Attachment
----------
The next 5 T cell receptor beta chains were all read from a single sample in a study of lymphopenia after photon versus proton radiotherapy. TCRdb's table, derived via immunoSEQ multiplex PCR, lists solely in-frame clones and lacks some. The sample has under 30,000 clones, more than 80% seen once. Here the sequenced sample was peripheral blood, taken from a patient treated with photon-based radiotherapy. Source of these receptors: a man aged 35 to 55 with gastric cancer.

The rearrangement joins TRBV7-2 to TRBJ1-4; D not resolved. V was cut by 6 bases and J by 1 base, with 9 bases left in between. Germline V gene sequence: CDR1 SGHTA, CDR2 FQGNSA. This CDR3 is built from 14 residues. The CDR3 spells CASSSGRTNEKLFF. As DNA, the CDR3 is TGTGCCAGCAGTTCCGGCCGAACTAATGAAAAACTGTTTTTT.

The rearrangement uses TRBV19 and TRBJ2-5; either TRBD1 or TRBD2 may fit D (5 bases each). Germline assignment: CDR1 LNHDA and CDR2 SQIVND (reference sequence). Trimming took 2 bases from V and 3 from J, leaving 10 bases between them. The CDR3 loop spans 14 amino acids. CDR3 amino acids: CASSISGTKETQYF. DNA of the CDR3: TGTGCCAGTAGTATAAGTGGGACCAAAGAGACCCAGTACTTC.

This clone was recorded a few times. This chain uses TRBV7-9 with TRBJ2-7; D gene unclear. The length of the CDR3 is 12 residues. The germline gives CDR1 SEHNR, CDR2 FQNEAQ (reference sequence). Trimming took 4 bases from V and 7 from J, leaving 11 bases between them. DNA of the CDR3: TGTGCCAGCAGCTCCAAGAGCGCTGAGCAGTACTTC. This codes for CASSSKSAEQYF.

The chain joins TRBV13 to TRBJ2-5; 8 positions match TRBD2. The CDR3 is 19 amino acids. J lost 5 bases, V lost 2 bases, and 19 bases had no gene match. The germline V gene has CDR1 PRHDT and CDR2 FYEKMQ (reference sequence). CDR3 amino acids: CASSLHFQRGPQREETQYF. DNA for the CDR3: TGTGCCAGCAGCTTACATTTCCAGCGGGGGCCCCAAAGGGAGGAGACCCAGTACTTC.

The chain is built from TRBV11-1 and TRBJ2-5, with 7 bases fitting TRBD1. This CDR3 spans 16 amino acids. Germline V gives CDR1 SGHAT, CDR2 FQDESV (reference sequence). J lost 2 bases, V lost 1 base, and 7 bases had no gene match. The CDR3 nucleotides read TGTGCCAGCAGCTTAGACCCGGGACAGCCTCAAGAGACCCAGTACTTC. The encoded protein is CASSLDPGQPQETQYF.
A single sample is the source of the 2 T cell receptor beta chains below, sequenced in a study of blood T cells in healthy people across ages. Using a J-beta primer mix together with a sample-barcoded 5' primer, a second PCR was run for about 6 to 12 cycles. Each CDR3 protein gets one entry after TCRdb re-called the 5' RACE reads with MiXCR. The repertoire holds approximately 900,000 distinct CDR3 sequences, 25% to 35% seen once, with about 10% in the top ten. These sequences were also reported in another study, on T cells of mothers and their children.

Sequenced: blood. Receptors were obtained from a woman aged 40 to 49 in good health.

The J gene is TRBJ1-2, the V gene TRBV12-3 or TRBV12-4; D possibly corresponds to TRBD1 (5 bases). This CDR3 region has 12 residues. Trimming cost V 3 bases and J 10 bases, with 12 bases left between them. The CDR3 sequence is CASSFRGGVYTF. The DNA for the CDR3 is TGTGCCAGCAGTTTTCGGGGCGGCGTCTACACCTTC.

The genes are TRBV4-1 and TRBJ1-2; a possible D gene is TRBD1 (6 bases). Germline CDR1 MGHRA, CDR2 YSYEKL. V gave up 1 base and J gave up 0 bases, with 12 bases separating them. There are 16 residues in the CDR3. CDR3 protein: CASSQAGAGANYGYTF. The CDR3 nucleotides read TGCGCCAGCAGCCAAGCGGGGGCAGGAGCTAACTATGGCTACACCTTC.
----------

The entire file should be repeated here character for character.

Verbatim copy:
The next 5 T cell receptor beta chains were all read from a single sample in a study of lymphopenia after photon versus proton radiotherapy. TCRdb's table, derived via immunoSEQ multiplex PCR, lists solely in-frame clones and lacks some. The sample has under 30,000 clones, more than 80% seen once. Here the sequenced sample was peripheral blood, taken from a patient treated with photon-based radiotherapy. Source of these receptors: a man aged 35 to 55 with gastric cancer.

The rearrangement joins TRBV7-2 to TRBJ1-4; D not resolved. V was cut by 6 bases and J by 1 base, with 9 bases left in between. Germline V gene sequence: CDR1 SGHTA, CDR2 FQGNSA. This CDR3 is built from 14 residues. The CDR3 spells CASSSGRTNEKLFF. As DNA, the CDR3 is TGTGCCAGCAGTTCCGGCCGAACTAATGAAAAACTGTTTTTT.

The rearrangement uses TRBV19 and TRBJ2-5; either TRBD1 or TRBD2 may fit D (5 bases each). Germline assignment: CDR1 LNHDA and CDR2 SQIVND (reference sequence). Trimming took 2 bases from V and 3 from J, leaving 10 bases between them. The CDR3 loop spans 14 amino acids. CDR3 amino acids: CASSISGTKETQYF. DNA of the CDR3: TGTGCCAGTAGTATAAGTGGGACCAAAGAGACCCAGTACTTC.

This clone was recorded a few times. This chain uses TRBV7-9 with TRBJ2-7; D gene unclear. The length of the CDR3 is 12 residues. The germline gives CDR1 SEHNR, CDR2 FQNEAQ (reference sequence). Trimming took 4 bases from V and 7 from J, leaving 11 bases between them. DNA of the CDR3: TGTGCCAGCAGCTCCAAGAGCGCTGAGCAGTACTTC. This codes for CASSSKSAEQYF.

The chain joins TRBV13 to TRBJ2-5; 8 positions match TRBD2. The CDR3 is 19 amino acids. J lost 5 bases, V lost 2 bases, and 19 bases had no gene match. The germline V gene has CDR1 PRHDT and CDR2 FYEKMQ (reference sequence). CDR3 amino acids: CASSLHFQRGPQREETQYF. DNA for the CDR3: TGTGCCAGCAGCTTACATTTCCAGCGGGGGCCCCAAAGGGAGGAGACCCAGTACTTC.

The chain is built from TRBV11-1 and TRBJ2-5, with 7 bases fitting TRBD1. This CDR3 spans 16 amino acids. Germline V gives CDR1 SGHAT, CDR2 FQDESV (reference sequence). J lost 2 bases, V lost 1 base, and 7 bases had no gene match. The CDR3 nucleotides read TGTGCCAGCAGCTTAGACCCGGGACAGCCTCAAGAGACCCAGTACTTC. The encoded protein is CASSLDPGQPQETQYF.
A single sample is the source of the 2 T cell receptor beta chains below, sequenced in a study of blood T cells in healthy people across ages. Using a J-beta primer mix together with a sample-barcoded 5' primer, a second PCR was run for about 6 to 12 cycles. Each CDR3 protein gets one entry after TCRdb re-called the 5' RACE reads with MiXCR. The repertoire holds approximately 900,000 distinct CDR3 sequences, 25% to 35% seen once, with about 10% in the top ten. These sequences were also reported in another study, on T cells of mothers and their children.

Sequenced: blood. Receptors were obtained from a woman aged 40 to 49 in good health.

The J gene is TRBJ1-2, the V gene TRBV12-3 or TRBV12-4; D possibly corresponds to TRBD1 (5 bases). This CDR3 region has 12 residues. Trimming cost V 3 bases and J 10 bases, with 12 bases left between them. The CDR3 sequence is CASSFRGGVYTF. The DNA for the CDR3 is TGTGCCAGCAGTTTTCGGGGCGGCGTCTACACCTTC.

The genes are TRBV4-1 and TRBJ1-2; a possible D gene is TRBD1 (6 bases). Germline CDR1 MGHRA, CDR2 YSYEKL. V gave up 1 base and J gave up 0 bases, with 12 bases separating them. There are 16 residues in the CDR3. CDR3 protein: CASSQAGAGANYGYTF. The CDR3 nucleotides read TGCGCCAGCAGCCAAGCGGGGGCAGGAGCTAACTATGGCTACACCTTC.